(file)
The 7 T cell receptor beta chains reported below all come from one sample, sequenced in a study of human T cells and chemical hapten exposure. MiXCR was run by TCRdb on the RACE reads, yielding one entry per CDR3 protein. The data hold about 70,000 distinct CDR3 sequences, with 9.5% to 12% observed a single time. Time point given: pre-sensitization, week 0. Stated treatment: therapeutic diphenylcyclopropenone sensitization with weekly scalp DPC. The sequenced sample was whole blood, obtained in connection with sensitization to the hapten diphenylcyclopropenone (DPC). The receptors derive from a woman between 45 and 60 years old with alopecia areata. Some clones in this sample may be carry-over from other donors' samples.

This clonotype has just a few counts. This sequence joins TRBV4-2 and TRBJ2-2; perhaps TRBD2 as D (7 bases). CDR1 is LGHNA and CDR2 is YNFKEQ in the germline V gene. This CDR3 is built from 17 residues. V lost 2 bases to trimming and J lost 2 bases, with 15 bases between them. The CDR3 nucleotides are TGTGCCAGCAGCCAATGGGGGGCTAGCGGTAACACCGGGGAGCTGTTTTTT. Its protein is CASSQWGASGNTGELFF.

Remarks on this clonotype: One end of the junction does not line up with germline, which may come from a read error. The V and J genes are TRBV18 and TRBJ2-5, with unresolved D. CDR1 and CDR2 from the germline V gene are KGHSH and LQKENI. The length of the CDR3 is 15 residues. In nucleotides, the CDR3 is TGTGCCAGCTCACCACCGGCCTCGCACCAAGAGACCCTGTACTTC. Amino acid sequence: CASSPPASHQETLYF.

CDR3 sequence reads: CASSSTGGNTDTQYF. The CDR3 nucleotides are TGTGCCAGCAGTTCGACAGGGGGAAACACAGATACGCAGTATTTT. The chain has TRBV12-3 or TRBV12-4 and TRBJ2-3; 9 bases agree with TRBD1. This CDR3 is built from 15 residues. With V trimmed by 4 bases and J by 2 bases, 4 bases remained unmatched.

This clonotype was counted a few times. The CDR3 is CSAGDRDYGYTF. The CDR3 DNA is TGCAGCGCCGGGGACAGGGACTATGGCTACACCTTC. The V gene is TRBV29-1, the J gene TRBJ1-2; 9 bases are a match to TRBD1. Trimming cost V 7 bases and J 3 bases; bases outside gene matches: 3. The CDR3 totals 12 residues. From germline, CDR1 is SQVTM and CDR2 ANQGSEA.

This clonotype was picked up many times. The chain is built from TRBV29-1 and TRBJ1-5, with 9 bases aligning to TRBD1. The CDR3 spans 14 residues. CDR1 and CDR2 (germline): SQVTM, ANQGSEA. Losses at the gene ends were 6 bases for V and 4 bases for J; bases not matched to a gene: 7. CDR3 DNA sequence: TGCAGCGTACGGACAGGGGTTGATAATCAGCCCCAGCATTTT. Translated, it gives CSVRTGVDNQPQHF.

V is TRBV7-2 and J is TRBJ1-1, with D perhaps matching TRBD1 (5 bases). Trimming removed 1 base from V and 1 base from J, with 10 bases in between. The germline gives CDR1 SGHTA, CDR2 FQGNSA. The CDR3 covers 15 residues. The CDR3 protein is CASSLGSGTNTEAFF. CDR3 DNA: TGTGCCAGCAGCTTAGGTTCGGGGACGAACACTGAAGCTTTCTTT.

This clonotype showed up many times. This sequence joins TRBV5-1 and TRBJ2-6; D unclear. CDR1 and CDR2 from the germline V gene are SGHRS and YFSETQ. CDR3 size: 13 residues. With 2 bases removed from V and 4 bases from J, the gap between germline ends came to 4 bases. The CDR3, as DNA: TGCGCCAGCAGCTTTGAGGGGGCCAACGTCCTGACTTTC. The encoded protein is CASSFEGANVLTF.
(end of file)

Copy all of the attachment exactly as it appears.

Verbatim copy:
The 7 T cell receptor beta chains reported below all come from one sample, sequenced in a study of human T cells and chemical hapten exposure. MiXCR was run by TCRdb on the RACE reads, yielding one entry per CDR3 protein. The data hold about 70,000 distinct CDR3 sequences, with 9.5% to 12% observed a single time. Time point given: pre-sensitization, week 0. Stated treatment: therapeutic diphenylcyclopropenone sensitization with weekly scalp DPC. The sequenced sample was whole blood, obtained in connection with sensitization to the hapten diphenylcyclopropenone (DPC). The receptors derive from a woman between 45 and 60 years old with alopecia areata. Some clones in this sample may be carry-over from other donors' samples.

This clonotype has just a few counts. This sequence joins TRBV4-2 and TRBJ2-2; perhaps TRBD2 as D (7 bases). CDR1 is LGHNA and CDR2 is YNFKEQ in the germline V gene. This CDR3 is built from 17 residues. V lost 2 bases to trimming and J lost 2 bases, with 15 bases between them. The CDR3 nucleotides are TGTGCCAGCAGCCAATGGGGGGCTAGCGGTAACACCGGGGAGCTGTTTTTT. Its protein is CASSQWGASGNTGELFF.

Remarks on this clonotype: One end of the junction does not line up with germline, which may come from a read error. The V and J genes are TRBV18 and TRBJ2-5, with unresolved D. CDR1 and CDR2 from the germline V gene are KGHSH and LQKENI. The length of the CDR3 is 15 residues. In nucleotides, the CDR3 is TGTGCCAGCTCACCACCGGCCTCGCACCAAGAGACCCTGTACTTC. Amino acid sequence: CASSPPASHQETLYF.

CDR3 sequence reads: CASSSTGGNTDTQYF. The CDR3 nucleotides are TGTGCCAGCAGTTCGACAGGGGGAAACACAGATACGCAGTATTTT. The chain has TRBV12-3 or TRBV12-4 and TRBJ2-3; 9 bases agree with TRBD1. This CDR3 is built from 15 residues. With V trimmed by 4 bases and J by 2 bases, 4 bases remained unmatched.

This clonotype was counted a few times. The CDR3 is CSAGDRDYGYTF. The CDR3 DNA is TGCAGCGCCGGGGACAGGGACTATGGCTACACCTTC. The V gene is TRBV29-1, the J gene TRBJ1-2; 9 bases are a match to TRBD1. Trimming cost V 7 bases and J 3 bases; bases outside gene matches: 3. The CDR3 totals 12 residues. From germline, CDR1 is SQVTM and CDR2 ANQGSEA.

This clonotype was picked up many times. The chain is built from TRBV29-1 and TRBJ1-5, with 9 bases aligning to TRBD1. The CDR3 spans 14 residues. CDR1 and CDR2 (germline): SQVTM, ANQGSEA. Losses at the gene ends were 6 bases for V and 4 bases for J; bases not matched to a gene: 7. CDR3 DNA sequence: TGCAGCGTACGGACAGGGGTTGATAATCAGCCCCAGCATTTT. Translated, it gives CSVRTGVDNQPQHF.

V is TRBV7-2 and J is TRBJ1-1, with D perhaps matching TRBD1 (5 bases). Trimming removed 1 base from V and 1 base from J, with 10 bases in between. The germline gives CDR1 SGHTA, CDR2 FQGNSA. The CDR3 covers 15 residues. The CDR3 protein is CASSLGSGTNTEAFF. CDR3 DNA: TGTGCCAGCAGCTTAGGTTCGGGGACGAACACTGAAGCTTTCTTT.

This clonotype showed up many times. This sequence joins TRBV5-1 and TRBJ2-6; D unclear. CDR1 and CDR2 from the germline V gene are SGHRS and YFSETQ. CDR3 size: 13 residues. With 2 bases removed from V and 4 bases from J, the gap between germline ends came to 4 bases. The CDR3, as DNA: TGCGCCAGCAGCTTTGAGGGGGCCAACGTCCTGACTTTC. The encoded protein is CASSFEGANVLTF.